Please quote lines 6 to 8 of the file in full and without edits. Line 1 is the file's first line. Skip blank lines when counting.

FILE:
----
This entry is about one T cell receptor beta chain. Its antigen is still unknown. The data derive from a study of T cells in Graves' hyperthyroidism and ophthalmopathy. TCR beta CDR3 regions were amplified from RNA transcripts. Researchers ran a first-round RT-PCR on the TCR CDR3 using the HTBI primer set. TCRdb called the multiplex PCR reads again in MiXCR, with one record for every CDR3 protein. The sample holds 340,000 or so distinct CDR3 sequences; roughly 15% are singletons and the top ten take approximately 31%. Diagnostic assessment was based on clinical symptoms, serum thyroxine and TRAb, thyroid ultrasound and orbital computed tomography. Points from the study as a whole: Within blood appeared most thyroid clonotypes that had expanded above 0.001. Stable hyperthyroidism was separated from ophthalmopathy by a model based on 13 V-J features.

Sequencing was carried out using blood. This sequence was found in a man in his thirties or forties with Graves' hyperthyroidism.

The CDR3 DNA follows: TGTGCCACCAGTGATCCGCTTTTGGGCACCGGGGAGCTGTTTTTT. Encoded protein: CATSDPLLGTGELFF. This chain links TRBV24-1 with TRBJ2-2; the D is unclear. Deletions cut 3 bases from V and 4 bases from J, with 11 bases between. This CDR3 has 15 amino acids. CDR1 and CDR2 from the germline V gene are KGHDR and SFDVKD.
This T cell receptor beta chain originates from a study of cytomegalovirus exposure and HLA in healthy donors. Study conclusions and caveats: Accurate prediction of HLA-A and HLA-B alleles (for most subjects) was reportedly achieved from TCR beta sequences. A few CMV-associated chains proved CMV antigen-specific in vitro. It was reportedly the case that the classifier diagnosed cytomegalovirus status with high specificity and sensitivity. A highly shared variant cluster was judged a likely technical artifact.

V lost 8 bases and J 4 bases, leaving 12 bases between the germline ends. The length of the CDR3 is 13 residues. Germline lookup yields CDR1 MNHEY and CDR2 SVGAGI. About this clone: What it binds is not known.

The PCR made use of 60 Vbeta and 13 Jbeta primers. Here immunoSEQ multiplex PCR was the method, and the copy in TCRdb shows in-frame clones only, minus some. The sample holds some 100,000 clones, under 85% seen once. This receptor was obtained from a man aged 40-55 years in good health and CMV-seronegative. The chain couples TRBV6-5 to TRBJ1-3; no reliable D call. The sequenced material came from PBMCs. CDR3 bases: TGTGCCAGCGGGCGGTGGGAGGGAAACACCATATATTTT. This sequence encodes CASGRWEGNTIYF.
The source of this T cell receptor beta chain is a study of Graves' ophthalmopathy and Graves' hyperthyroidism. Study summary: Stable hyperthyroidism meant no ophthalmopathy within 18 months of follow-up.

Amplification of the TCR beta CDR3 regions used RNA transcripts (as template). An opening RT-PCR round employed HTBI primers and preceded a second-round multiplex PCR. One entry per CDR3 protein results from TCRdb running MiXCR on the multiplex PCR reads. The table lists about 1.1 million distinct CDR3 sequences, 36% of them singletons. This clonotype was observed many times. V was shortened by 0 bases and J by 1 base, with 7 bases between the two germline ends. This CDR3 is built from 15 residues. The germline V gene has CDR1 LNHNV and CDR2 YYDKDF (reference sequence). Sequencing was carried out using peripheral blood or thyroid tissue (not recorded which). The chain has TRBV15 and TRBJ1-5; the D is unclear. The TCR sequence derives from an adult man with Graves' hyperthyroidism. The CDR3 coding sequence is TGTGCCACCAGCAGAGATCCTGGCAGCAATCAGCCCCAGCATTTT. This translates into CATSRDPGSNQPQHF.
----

The PCR made use of 60 Vbeta and 13 Jbeta primers. Here immunoSEQ multiplex PCR was the method, and the copy in TCRdb shows in-frame clones only, minus some. The sample holds some 100,000 clones, under 85% seen once. This receptor was obtained from a man aged 40-55 years in good health and CMV-seronegative. The chain couples TRBV6-5 to TRBJ1-3; no reliable D call. The sequenced material came from PBMCs. CDR3 bases: TGTGCCAGCGGGCGGTGGGAGGGAAACACCATATATTTT. This sequence encodes CASGRWEGNTIYF.
The source of this T cell receptor beta chain is a study of Graves' ophthalmopathy and Graves' hyperthyroidism. Study summary: Stable hyperthyroidism meant no ophthalmopathy within 18 months of follow-up.

Amplification of the TCR beta CDR3 regions used RNA transcripts (as template). An opening RT-PCR round employed HTBI primers and preceded a second-round multiplex PCR. One entry per CDR3 protein results from TCRdb running MiXCR on the multiplex PCR reads. The table lists about 1.1 million distinct CDR3 sequences, 36% of them singletons. This clonotype was observed many times. V was shortened by 0 bases and J by 1 base, with 7 bases between the two germline ends. This CDR3 is built from 15 residues. The germline V gene has CDR1 LNHNV and CDR2 YYDKDF (reference sequence). Sequencing was carried out using peripheral blood or thyroid tissue (not recorded which). The chain has TRBV15 and TRBJ1-5; the D is unclear. The TCR sequence derives from an adult man with Graves' hyperthyroidism. The CDR3 coding sequence is TGTGCCACCAGCAGAGATCCTGGCAGCAATCAGCCCCAGCATTTT. This translates into CATSRDPGSNQPQHF.